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Freeman Cebu Entertainment

STEL is out and proud in debut single ‘I’m Bi’

Januar Junior Aguja - The Freeman
STEL is out and proud in debut single âIâm Biâ
Estela Elaine Inopiquez

CEBU, Philippines — When I met STEL for an interview at the 22 Tango Music Group office, we immediately bonded over going to the same university and taking up the same course.

Inside the Talamban campus of the University of San Carlos, she is Estela Elaine Inopiquez, a 20-year-old second year BA Communications student. She is also a content creator at SAS Bulletin, a student publication that I used to be associated with. “I am part of the video team because I love making content. I love editing videos and making scripts,” she says.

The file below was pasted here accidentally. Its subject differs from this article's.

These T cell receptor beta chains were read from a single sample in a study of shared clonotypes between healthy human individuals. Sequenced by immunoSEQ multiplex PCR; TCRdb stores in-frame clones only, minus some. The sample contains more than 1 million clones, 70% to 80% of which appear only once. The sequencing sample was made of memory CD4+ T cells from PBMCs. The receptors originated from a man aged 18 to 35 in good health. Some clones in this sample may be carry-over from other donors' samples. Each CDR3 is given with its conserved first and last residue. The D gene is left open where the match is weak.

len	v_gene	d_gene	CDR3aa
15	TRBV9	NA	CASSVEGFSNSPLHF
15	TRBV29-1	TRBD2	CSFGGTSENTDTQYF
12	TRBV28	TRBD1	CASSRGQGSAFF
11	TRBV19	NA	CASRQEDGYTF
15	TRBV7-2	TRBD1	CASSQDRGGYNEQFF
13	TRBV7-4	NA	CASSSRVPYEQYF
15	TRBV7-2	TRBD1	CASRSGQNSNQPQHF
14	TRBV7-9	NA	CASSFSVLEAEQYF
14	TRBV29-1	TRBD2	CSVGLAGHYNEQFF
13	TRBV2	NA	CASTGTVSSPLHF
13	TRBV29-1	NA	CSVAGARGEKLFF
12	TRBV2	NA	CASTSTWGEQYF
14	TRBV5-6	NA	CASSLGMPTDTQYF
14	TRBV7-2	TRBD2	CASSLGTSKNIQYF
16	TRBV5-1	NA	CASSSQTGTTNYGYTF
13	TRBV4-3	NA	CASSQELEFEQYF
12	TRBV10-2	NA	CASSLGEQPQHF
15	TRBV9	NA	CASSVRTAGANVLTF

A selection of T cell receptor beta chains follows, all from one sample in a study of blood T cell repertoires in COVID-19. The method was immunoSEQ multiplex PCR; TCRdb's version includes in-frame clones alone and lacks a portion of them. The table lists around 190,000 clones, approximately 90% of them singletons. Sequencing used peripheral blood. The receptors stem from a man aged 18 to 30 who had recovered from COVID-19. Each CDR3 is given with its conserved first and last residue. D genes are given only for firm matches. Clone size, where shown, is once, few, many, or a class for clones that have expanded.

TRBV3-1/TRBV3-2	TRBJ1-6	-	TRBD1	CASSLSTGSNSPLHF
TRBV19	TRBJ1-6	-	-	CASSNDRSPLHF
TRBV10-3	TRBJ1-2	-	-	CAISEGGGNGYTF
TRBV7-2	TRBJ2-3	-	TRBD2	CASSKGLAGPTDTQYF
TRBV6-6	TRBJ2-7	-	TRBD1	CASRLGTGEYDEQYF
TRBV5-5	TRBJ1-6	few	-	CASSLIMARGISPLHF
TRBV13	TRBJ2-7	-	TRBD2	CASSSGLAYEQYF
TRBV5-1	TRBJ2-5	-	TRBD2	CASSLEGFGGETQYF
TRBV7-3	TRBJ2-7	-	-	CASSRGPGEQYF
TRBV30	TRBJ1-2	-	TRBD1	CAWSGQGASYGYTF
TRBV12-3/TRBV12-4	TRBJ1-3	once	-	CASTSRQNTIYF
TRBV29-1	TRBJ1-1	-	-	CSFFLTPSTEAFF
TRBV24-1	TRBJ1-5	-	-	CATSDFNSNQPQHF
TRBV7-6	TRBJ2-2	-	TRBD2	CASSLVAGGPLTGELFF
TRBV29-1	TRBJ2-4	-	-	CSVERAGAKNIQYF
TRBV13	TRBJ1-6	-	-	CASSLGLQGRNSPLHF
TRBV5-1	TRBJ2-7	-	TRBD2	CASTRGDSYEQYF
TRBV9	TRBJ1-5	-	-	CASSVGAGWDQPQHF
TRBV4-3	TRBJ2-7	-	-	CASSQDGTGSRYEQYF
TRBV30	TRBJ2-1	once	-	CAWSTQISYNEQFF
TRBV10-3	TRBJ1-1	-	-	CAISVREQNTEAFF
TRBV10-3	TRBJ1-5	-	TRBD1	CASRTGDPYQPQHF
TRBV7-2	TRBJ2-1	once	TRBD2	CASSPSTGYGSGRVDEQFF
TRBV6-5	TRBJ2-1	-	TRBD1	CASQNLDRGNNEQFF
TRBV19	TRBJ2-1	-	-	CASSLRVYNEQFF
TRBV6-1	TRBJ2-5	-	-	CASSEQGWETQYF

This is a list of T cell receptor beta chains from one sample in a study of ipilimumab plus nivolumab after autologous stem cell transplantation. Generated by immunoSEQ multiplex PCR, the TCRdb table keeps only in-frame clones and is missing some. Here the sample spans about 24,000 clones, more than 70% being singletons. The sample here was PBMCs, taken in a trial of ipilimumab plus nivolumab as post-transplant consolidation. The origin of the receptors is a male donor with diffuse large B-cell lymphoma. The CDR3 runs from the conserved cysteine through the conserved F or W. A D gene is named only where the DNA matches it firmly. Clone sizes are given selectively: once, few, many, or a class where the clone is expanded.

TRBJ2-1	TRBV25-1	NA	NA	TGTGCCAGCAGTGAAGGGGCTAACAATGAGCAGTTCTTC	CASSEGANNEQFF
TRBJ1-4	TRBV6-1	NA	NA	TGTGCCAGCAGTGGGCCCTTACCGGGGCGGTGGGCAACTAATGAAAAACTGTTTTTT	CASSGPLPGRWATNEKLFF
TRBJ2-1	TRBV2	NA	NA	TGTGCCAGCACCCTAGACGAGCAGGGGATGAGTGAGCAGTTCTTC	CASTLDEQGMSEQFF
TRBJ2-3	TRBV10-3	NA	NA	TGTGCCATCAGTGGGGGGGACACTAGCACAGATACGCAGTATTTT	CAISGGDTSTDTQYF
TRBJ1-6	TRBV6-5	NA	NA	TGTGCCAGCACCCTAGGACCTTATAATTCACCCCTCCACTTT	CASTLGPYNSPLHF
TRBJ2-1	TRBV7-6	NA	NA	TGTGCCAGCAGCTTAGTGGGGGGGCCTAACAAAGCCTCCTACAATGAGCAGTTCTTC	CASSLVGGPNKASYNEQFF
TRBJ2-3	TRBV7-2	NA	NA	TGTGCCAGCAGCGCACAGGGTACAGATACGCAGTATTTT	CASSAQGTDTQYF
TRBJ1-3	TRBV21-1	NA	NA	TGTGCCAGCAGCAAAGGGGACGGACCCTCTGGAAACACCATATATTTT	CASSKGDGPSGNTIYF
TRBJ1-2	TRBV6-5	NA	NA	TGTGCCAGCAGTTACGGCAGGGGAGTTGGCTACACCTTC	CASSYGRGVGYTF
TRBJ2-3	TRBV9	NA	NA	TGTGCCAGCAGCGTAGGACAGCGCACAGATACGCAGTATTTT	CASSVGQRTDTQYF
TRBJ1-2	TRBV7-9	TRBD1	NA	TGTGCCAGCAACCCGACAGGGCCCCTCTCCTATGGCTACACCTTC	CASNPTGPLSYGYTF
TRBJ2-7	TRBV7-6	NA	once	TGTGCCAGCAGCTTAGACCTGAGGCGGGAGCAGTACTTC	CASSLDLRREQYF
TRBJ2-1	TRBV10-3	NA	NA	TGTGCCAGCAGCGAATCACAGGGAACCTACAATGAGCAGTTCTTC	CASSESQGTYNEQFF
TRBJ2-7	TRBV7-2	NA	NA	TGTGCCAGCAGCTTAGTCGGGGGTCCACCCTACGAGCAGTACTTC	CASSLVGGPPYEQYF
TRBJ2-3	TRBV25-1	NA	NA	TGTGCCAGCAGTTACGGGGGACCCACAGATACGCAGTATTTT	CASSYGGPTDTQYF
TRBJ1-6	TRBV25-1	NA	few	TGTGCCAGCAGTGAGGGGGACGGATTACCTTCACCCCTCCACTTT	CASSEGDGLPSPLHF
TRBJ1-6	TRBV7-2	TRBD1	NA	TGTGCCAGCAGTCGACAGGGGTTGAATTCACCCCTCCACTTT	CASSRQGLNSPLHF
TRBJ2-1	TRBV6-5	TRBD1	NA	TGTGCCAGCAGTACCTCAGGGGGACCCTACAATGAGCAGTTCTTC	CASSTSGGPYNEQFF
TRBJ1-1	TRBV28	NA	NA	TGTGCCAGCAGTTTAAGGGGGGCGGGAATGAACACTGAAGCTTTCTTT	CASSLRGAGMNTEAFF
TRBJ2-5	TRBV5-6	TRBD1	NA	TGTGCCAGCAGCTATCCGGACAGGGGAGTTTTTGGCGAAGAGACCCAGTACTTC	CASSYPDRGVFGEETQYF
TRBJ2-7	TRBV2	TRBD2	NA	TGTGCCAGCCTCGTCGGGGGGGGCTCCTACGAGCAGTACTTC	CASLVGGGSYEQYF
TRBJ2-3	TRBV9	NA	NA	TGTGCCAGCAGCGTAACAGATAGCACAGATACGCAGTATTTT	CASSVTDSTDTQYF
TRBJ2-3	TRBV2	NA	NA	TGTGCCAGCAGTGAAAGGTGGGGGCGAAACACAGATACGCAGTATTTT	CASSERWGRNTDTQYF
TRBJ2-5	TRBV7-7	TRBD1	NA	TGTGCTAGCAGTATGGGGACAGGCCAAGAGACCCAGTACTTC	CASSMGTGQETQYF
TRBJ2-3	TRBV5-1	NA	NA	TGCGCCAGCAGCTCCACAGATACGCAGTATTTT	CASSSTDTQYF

She is not that different outside the campus, except perhaps the moniker she goes by which is STEL, her stage name for her fledgling music career as an artist under 22 Tango.

STEL stumbled upon a contest by 22 Tango called Demo-Crazy where aspiring artists can submit their tracks and get the chance to perform them live to a wider audience. That time, she wasn’t expecting to be actually signed by the label.

“I wanted to make use of those 15 seconds of fame to make sure I get my voice out there because it’s not every day that you get this opportunity to sing your heart out and be promoted,” she says.

One of the reasons 22 Tango recruited STEL is her active social media presence, according to the label’s founder and producer Cattski Espina.